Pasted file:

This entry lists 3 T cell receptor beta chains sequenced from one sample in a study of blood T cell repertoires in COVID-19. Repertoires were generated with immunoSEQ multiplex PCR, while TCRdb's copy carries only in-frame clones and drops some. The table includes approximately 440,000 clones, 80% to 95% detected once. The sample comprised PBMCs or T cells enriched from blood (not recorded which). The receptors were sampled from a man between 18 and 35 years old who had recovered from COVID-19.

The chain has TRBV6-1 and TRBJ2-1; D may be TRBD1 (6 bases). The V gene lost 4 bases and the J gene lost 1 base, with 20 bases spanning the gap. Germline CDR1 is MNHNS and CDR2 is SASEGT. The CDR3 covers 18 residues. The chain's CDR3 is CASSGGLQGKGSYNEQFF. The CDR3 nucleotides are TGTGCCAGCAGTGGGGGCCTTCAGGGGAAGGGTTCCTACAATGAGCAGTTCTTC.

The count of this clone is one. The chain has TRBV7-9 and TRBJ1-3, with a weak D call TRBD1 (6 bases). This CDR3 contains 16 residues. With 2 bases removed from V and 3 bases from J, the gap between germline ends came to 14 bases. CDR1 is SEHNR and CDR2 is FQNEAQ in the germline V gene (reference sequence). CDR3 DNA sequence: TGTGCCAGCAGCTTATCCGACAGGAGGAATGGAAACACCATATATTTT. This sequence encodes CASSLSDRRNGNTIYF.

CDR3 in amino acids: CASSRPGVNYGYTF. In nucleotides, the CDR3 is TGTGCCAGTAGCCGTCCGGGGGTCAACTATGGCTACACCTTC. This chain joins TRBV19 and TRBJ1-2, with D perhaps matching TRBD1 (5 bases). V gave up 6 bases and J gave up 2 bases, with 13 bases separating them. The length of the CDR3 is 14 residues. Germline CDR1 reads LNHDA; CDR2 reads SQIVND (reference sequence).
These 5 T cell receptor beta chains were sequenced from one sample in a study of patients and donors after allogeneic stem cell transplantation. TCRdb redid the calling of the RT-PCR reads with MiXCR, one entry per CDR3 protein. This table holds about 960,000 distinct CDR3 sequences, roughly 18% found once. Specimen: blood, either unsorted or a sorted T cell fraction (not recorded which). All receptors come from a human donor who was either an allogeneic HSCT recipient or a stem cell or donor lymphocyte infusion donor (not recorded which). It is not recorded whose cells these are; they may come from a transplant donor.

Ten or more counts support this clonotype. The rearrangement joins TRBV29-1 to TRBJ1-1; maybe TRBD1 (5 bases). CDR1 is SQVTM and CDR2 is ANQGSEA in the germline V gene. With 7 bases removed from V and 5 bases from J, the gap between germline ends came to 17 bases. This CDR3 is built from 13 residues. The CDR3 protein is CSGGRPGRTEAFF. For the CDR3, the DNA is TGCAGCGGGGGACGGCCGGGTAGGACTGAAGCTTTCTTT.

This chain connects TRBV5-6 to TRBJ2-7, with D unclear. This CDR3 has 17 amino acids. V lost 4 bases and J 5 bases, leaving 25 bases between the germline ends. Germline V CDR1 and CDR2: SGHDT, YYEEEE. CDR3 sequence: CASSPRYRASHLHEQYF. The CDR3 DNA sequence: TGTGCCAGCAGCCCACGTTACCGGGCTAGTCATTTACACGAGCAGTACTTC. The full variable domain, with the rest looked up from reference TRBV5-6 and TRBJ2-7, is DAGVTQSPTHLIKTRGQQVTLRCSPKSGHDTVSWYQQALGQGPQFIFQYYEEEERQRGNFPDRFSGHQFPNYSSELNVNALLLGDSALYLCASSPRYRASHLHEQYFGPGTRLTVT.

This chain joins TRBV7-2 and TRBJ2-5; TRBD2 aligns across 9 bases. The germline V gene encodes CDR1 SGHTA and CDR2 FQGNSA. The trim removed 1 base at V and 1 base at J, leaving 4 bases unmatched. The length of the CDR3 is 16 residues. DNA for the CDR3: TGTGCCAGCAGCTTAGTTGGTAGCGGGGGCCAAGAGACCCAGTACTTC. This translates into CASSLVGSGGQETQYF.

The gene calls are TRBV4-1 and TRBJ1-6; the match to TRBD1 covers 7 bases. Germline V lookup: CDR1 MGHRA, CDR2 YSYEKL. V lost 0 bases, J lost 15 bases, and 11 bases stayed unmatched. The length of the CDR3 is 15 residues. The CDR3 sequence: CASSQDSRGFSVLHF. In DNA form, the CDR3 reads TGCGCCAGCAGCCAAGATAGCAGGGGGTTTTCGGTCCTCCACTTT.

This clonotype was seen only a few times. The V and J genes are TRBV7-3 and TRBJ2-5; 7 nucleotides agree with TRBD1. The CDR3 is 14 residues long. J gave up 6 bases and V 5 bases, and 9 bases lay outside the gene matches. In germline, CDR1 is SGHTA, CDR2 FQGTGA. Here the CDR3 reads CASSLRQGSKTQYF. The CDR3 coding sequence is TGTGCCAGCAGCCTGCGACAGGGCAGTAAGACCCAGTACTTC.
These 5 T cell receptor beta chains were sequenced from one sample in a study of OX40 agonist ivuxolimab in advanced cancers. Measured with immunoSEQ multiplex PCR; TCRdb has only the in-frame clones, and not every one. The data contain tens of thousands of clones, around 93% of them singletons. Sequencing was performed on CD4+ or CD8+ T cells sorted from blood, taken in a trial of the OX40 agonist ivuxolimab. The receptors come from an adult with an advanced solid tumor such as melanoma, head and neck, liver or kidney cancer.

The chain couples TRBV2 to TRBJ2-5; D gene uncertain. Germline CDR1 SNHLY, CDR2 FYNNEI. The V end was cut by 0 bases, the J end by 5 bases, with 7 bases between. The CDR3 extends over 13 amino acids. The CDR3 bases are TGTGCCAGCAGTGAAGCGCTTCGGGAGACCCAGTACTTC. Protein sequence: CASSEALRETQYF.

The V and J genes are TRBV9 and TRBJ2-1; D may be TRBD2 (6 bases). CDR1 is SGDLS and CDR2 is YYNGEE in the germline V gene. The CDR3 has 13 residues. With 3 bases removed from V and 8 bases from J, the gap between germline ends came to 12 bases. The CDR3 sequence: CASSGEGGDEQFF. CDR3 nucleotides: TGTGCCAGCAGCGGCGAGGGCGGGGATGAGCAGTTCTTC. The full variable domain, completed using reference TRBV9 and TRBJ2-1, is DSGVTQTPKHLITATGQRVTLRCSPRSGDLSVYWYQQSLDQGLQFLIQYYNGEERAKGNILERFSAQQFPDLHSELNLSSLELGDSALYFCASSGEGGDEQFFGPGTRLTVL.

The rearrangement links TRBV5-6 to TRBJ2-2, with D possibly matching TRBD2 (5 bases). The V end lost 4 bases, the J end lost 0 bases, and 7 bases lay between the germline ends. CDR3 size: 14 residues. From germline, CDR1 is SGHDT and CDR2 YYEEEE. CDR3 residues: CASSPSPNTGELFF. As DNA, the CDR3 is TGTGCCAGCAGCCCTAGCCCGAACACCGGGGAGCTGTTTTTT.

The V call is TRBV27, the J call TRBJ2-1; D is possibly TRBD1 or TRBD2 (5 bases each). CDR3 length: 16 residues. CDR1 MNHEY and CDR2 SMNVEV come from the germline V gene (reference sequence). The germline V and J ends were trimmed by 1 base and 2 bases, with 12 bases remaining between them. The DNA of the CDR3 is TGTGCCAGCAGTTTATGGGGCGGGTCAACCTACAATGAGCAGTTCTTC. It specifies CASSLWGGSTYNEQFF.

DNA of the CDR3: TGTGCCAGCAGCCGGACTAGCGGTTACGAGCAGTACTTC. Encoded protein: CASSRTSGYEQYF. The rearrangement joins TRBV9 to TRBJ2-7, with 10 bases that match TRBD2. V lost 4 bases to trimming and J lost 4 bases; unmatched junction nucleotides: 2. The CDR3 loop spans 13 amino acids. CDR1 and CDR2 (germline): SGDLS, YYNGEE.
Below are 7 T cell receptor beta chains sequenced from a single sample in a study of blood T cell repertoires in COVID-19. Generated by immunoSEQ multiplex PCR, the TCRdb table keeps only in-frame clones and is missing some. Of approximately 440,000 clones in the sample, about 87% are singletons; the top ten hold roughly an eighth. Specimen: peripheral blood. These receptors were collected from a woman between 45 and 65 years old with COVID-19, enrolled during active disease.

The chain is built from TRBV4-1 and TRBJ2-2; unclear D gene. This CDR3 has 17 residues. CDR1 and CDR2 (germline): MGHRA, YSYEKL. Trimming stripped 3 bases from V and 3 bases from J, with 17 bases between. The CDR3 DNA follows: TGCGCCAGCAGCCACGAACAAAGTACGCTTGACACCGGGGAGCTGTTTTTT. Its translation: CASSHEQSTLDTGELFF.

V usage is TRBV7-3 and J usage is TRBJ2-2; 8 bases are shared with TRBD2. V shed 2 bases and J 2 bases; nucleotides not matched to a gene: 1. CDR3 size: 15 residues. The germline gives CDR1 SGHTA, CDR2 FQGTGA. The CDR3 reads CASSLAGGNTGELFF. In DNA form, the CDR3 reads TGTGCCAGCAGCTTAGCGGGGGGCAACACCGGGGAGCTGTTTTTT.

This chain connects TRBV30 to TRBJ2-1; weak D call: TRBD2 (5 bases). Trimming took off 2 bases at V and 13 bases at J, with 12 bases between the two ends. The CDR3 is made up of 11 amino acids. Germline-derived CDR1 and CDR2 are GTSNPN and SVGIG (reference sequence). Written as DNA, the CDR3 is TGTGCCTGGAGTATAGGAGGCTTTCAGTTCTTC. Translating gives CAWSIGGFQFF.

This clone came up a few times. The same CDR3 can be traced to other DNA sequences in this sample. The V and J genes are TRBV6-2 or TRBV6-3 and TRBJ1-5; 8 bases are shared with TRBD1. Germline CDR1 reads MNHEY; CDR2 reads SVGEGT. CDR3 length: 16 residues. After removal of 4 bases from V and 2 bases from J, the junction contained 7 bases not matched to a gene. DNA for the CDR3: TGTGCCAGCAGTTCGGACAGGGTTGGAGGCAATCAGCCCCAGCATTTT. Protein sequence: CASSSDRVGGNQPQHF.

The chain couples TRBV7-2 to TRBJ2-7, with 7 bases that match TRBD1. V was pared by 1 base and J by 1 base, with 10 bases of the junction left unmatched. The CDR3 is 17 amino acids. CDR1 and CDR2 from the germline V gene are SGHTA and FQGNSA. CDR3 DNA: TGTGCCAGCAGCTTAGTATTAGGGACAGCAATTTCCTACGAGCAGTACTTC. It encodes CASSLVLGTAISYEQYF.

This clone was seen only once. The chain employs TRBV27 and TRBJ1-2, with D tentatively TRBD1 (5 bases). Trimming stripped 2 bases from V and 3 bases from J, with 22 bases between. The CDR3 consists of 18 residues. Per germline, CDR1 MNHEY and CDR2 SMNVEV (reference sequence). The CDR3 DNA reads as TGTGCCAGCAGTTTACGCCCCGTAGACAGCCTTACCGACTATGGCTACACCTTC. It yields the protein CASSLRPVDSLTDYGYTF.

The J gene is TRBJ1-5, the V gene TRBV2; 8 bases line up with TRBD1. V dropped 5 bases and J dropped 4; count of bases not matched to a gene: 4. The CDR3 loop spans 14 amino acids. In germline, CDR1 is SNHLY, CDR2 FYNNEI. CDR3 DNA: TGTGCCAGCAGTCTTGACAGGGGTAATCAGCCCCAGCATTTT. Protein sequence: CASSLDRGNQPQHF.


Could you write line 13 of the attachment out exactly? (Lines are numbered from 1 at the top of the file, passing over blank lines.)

The V and J genes are TRBV9 and TRBJ2-1; D may be TRBD2 (6 bases). CDR1 is SGDLS and CDR2 is YYNGEE in the germline V gene. The CDR3 has 13 residues. With 3 bases removed from V and 8 bases from J, the gap between germline ends came to 12 bases. The CDR3 sequence: CASSGEGGDEQFF. CDR3 nucleotides: TGTGCCAGCAGCGGCGAGGGCGGGGATGAGCAGTTCTTC. The full variable domain, completed using reference TRBV9 and TRBJ2-1, is DSGVTQTPKHLITATGQRVTLRCSPRSGDLSVYWYQQSLDQGLQFLIQYYNGEERAKGNILERFSAQQFPDLHSELNLSSLELGDSALYFCASSGEGGDEQFFGPGTRLTVL.